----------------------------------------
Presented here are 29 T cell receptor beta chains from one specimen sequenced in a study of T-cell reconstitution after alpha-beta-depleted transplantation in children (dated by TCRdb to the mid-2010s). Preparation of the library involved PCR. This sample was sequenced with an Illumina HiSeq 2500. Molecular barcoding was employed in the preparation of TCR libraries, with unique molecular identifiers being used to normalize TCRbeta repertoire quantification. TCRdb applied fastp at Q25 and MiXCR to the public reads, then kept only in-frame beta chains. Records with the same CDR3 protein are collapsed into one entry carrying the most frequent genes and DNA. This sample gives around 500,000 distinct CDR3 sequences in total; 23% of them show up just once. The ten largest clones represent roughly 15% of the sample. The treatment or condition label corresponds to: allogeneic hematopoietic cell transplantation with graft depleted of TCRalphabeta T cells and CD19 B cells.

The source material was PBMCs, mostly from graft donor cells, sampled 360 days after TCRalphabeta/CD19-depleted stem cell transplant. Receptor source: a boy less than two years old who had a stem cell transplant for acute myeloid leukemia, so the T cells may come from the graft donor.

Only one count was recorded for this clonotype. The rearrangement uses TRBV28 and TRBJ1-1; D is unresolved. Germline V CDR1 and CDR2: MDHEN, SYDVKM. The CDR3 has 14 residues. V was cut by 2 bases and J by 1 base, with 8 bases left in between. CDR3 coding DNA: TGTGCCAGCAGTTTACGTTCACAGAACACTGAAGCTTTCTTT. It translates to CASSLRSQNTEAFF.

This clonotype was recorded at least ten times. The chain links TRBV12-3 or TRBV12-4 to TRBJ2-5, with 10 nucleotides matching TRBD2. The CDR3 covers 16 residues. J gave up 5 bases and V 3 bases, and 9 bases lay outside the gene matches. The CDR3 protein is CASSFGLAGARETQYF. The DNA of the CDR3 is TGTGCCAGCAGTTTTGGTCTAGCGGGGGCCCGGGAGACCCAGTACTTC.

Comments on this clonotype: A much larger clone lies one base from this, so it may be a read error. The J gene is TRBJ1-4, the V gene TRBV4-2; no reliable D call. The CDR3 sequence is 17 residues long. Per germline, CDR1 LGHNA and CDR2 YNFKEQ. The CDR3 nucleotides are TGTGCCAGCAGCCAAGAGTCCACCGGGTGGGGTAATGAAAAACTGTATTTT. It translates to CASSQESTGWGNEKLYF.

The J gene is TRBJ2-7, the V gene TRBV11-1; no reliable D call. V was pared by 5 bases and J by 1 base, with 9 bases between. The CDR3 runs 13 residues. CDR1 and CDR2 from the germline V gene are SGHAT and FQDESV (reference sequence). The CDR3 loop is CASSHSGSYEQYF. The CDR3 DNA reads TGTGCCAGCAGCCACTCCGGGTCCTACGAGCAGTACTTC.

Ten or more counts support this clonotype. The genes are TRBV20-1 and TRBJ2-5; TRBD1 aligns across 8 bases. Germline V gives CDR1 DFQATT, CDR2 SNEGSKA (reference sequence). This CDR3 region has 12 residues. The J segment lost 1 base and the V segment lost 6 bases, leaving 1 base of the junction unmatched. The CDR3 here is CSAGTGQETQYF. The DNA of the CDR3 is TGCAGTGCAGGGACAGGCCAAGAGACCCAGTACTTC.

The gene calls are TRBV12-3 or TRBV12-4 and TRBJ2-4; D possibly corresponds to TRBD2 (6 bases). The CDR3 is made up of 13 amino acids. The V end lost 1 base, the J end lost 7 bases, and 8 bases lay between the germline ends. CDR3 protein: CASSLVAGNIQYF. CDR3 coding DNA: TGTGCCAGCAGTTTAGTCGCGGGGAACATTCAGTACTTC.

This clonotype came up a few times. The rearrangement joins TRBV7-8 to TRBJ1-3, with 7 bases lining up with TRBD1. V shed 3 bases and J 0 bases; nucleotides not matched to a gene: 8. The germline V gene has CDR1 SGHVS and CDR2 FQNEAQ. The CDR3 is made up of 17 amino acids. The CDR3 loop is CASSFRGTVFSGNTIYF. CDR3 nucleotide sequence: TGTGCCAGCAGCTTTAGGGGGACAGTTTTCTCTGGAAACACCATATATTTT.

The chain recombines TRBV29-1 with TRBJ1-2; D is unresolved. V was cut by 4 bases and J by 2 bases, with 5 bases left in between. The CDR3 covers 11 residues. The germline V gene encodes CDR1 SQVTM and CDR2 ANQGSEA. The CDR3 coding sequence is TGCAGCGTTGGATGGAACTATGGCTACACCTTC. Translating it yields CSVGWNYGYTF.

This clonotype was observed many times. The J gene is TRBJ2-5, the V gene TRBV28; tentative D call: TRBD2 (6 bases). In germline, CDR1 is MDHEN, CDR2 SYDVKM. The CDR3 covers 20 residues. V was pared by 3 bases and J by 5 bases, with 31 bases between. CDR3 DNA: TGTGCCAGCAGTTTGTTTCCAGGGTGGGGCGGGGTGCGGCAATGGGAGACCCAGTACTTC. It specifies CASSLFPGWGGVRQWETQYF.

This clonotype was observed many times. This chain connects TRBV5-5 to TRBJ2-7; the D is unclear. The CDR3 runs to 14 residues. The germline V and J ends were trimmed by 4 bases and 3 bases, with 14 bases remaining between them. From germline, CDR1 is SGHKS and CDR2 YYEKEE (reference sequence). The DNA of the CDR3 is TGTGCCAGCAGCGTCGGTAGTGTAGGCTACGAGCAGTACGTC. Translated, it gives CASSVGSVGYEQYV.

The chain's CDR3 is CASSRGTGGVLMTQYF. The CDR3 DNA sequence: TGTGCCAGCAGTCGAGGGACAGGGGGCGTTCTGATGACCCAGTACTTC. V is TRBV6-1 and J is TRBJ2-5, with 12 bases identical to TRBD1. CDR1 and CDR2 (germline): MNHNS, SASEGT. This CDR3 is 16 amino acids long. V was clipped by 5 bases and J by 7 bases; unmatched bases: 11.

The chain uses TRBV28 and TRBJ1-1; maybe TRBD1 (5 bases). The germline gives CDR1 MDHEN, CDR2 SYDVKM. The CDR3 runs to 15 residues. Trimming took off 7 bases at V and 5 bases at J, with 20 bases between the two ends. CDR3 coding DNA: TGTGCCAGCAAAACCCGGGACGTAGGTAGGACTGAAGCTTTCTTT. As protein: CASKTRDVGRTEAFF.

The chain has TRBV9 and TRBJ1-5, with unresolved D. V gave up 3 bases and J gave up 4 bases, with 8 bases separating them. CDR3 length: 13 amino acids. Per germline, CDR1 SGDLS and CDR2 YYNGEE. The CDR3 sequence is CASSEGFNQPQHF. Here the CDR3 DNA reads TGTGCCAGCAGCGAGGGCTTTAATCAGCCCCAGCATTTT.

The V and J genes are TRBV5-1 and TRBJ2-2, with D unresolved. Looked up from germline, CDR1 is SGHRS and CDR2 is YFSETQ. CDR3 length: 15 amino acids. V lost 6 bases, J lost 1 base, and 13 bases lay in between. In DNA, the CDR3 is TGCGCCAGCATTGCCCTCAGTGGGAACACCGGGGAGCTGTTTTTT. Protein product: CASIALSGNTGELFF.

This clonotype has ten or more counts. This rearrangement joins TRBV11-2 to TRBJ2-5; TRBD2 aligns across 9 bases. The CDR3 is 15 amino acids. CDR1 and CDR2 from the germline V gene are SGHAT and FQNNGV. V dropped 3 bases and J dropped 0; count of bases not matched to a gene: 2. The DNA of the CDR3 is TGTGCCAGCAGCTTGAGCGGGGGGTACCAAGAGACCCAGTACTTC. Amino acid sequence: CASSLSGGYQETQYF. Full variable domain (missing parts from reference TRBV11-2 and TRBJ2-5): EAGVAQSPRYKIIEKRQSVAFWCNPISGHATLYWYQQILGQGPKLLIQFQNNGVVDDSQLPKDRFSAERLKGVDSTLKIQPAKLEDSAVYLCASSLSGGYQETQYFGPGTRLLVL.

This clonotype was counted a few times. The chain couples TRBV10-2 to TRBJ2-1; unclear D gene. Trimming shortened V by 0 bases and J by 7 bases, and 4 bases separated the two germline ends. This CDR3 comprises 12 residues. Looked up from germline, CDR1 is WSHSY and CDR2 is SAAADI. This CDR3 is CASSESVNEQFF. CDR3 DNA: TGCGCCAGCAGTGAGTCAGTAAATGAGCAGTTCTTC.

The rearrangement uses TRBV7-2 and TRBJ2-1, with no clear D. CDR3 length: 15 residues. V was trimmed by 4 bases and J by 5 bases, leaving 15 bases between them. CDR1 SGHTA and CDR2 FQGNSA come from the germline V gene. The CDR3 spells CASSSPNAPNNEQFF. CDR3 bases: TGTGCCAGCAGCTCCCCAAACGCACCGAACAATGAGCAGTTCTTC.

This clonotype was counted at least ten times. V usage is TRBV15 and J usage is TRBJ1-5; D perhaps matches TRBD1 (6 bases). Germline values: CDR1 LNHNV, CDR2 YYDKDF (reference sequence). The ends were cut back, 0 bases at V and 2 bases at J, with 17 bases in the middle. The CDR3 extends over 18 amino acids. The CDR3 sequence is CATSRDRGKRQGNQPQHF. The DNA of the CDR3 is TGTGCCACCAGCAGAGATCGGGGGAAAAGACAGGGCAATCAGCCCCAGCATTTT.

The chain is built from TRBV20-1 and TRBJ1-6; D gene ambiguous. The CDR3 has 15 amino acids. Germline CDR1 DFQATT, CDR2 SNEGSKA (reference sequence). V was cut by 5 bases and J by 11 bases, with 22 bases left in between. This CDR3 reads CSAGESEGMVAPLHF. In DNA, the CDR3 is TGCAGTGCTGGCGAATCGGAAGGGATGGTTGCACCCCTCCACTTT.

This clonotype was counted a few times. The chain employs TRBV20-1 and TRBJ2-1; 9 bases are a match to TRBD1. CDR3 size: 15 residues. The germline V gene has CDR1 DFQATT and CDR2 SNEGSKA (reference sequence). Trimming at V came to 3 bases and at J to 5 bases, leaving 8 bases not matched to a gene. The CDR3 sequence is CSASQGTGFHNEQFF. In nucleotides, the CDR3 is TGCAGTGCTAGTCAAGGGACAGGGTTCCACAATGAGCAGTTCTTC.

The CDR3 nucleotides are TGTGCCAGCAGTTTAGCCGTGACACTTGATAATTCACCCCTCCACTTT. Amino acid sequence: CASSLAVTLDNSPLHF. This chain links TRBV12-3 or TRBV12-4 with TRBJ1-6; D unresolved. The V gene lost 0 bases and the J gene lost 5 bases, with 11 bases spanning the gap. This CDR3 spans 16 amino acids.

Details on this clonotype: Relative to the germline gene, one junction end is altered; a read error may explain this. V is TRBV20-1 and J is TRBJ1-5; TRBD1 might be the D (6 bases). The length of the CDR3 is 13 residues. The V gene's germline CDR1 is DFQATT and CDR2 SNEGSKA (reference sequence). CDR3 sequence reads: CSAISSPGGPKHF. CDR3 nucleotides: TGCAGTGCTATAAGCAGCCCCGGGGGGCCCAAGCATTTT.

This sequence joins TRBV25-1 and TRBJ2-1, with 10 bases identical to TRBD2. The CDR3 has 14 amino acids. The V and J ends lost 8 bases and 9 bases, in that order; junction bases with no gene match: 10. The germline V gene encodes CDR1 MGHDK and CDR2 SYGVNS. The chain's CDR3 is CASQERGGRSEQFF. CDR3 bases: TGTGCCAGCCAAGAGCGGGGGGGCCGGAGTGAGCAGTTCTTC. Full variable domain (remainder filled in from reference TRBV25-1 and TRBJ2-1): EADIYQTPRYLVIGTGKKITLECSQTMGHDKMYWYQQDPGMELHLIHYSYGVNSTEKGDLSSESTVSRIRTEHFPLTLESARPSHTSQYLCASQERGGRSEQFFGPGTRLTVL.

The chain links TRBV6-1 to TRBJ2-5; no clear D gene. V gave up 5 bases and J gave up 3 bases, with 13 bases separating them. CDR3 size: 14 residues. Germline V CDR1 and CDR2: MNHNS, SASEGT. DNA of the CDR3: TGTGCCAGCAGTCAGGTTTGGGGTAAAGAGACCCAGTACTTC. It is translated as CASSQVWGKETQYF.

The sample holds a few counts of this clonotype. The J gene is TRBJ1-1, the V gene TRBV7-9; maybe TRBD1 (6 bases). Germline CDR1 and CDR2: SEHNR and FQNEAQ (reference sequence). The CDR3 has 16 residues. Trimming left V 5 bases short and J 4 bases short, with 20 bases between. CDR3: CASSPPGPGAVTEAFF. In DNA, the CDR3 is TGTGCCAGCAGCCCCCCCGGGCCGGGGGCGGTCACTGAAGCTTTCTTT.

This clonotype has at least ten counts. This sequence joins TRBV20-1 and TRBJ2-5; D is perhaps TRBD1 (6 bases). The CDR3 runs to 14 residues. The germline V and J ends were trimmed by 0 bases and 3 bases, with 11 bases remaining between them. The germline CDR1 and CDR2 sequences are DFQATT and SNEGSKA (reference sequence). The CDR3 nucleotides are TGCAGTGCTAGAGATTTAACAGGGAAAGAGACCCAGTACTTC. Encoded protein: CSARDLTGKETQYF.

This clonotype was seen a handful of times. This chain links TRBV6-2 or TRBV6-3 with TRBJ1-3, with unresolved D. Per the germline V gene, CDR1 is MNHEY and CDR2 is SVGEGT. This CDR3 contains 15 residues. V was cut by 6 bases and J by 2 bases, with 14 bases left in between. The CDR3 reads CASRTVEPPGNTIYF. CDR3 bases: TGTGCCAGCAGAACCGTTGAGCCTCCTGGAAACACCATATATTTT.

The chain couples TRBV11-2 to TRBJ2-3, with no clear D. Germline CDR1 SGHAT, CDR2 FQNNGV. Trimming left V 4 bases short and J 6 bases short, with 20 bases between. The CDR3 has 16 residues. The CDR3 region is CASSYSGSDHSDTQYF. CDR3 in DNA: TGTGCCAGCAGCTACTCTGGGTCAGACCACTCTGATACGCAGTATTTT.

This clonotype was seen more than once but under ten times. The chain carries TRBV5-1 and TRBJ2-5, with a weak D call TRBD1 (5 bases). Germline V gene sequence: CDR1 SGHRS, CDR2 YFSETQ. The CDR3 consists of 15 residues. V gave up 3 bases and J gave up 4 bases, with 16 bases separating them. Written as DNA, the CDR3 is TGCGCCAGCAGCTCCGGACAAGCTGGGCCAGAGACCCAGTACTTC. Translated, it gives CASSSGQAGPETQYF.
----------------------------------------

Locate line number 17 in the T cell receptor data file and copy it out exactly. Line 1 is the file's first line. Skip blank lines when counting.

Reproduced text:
This clonotype has ten or more counts. This rearrangement joins TRBV11-2 to TRBJ2-5; TRBD2 aligns across 9 bases. The CDR3 is 15 amino acids. CDR1 and CDR2 from the germline V gene are SGHAT and FQNNGV. V dropped 3 bases and J dropped 0; count of bases not matched to a gene: 2. The DNA of the CDR3 is TGTGCCAGCAGCTTGAGCGGGGGGTACCAAGAGACCCAGTACTTC. Amino acid sequence: CASSLSGGYQETQYF. Full variable domain (missing parts from reference TRBV11-2 and TRBJ2-5): EAGVAQSPRYKIIEKRQSVAFWCNPISGHATLYWYQQILGQGPKLLIQFQNNGVVDDSQLPKDRFSAERLKGVDSTLKIQPAKLEDSAVYLCASSLSGGYQETQYFGPGTRLLVL.